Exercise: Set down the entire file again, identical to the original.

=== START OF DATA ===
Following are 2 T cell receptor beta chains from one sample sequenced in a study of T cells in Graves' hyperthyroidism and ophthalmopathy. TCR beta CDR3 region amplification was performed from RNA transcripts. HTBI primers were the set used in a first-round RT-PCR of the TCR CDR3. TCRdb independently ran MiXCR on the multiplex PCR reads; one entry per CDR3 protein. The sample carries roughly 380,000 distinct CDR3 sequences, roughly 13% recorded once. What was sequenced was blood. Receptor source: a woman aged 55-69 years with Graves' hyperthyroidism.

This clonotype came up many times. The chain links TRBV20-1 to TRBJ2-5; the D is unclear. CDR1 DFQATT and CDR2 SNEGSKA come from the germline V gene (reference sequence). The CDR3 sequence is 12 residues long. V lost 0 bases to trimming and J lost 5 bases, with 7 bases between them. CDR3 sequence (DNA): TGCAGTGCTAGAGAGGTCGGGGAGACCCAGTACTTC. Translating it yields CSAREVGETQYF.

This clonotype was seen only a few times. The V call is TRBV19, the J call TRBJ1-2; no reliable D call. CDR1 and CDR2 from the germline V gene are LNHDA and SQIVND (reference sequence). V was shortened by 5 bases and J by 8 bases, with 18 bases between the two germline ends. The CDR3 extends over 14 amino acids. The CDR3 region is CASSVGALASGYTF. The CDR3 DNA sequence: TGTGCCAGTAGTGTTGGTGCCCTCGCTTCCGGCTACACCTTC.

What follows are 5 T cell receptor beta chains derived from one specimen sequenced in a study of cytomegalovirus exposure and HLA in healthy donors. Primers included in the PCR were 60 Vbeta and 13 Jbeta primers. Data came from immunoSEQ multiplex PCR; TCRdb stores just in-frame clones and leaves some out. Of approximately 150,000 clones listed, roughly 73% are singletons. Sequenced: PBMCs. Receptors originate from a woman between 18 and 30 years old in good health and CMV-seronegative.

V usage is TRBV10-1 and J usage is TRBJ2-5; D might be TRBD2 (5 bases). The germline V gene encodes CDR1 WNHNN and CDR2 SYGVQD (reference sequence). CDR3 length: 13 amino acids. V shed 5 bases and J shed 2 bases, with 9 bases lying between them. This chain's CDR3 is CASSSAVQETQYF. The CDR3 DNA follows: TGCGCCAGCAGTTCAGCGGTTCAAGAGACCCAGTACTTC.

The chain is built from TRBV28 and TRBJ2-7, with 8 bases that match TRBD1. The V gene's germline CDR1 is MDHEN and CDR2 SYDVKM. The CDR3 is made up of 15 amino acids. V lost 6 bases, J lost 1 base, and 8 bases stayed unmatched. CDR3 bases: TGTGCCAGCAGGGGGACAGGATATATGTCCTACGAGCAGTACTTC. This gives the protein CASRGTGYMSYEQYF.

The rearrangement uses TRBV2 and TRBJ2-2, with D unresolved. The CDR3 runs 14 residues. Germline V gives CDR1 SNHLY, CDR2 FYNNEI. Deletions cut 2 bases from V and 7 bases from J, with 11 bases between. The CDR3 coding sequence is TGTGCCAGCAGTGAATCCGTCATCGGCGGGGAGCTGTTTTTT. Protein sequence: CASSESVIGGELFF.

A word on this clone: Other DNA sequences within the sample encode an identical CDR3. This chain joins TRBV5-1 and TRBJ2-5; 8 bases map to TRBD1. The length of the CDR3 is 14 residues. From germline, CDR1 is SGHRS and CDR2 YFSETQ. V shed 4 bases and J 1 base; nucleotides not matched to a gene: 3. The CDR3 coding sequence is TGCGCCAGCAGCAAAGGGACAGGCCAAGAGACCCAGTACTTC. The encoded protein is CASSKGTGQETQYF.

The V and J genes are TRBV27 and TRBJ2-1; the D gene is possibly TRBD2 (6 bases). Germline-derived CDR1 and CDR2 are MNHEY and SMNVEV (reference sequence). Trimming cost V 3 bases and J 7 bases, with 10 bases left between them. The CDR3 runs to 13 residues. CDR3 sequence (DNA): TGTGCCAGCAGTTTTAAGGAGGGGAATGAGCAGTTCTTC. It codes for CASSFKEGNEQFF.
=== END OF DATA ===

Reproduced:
Following are 2 T cell receptor beta chains from one sample sequenced in a study of T cells in Graves' hyperthyroidism and ophthalmopathy. TCR beta CDR3 region amplification was performed from RNA transcripts. HTBI primers were the set used in a first-round RT-PCR of the TCR CDR3. TCRdb independently ran MiXCR on the multiplex PCR reads; one entry per CDR3 protein. The sample carries roughly 380,000 distinct CDR3 sequences, roughly 13% recorded once. What was sequenced was blood. Receptor source: a woman aged 55-69 years with Graves' hyperthyroidism.

This clonotype came up many times. The chain links TRBV20-1 to TRBJ2-5; the D is unclear. CDR1 DFQATT and CDR2 SNEGSKA come from the germline V gene (reference sequence). The CDR3 sequence is 12 residues long. V lost 0 bases to trimming and J lost 5 bases, with 7 bases between them. CDR3 sequence (DNA): TGCAGTGCTAGAGAGGTCGGGGAGACCCAGTACTTC. Translating it yields CSAREVGETQYF.

This clonotype was seen only a few times. The V call is TRBV19, the J call TRBJ1-2; no reliable D call. CDR1 and CDR2 from the germline V gene are LNHDA and SQIVND (reference sequence). V was shortened by 5 bases and J by 8 bases, with 18 bases between the two germline ends. The CDR3 extends over 14 amino acids. The CDR3 region is CASSVGALASGYTF. The CDR3 DNA sequence: TGTGCCAGTAGTGTTGGTGCCCTCGCTTCCGGCTACACCTTC.

What follows are 5 T cell receptor beta chains derived from one specimen sequenced in a study of cytomegalovirus exposure and HLA in healthy donors. Primers included in the PCR were 60 Vbeta and 13 Jbeta primers. Data came from immunoSEQ multiplex PCR; TCRdb stores just in-frame clones and leaves some out. Of approximately 150,000 clones listed, roughly 73% are singletons. Sequenced: PBMCs. Receptors originate from a woman between 18 and 30 years old in good health and CMV-seronegative.

V usage is TRBV10-1 and J usage is TRBJ2-5; D might be TRBD2 (5 bases). The germline V gene encodes CDR1 WNHNN and CDR2 SYGVQD (reference sequence). CDR3 length: 13 amino acids. V shed 5 bases and J shed 2 bases, with 9 bases lying between them. This chain's CDR3 is CASSSAVQETQYF. The CDR3 DNA follows: TGCGCCAGCAGTTCAGCGGTTCAAGAGACCCAGTACTTC.

The chain is built from TRBV28 and TRBJ2-7, with 8 bases that match TRBD1. The V gene's germline CDR1 is MDHEN and CDR2 SYDVKM. The CDR3 is made up of 15 amino acids. V lost 6 bases, J lost 1 base, and 8 bases stayed unmatched. CDR3 bases: TGTGCCAGCAGGGGGACAGGATATATGTCCTACGAGCAGTACTTC. This gives the protein CASRGTGYMSYEQYF.

The rearrangement uses TRBV2 and TRBJ2-2, with D unresolved. The CDR3 runs 14 residues. Germline V gives CDR1 SNHLY, CDR2 FYNNEI. Deletions cut 2 bases from V and 7 bases from J, with 11 bases between. The CDR3 coding sequence is TGTGCCAGCAGTGAATCCGTCATCGGCGGGGAGCTGTTTTTT. Protein sequence: CASSESVIGGELFF.

A word on this clone: Other DNA sequences within the sample encode an identical CDR3. This chain joins TRBV5-1 and TRBJ2-5; 8 bases map to TRBD1. The length of the CDR3 is 14 residues. From germline, CDR1 is SGHRS and CDR2 YFSETQ. V shed 4 bases and J 1 base; nucleotides not matched to a gene: 3. The CDR3 coding sequence is TGCGCCAGCAGCAAAGGGACAGGCCAAGAGACCCAGTACTTC. The encoded protein is CASSKGTGQETQYF.

The V and J genes are TRBV27 and TRBJ2-1; the D gene is possibly TRBD2 (6 bases). Germline-derived CDR1 and CDR2 are MNHEY and SMNVEV (reference sequence). Trimming cost V 3 bases and J 7 bases, with 10 bases left between them. The CDR3 runs to 13 residues. CDR3 sequence (DNA): TGTGCCAGCAGTTTTAAGGAGGGGAATGAGCAGTTCTTC. It codes for CASSFKEGNEQFF.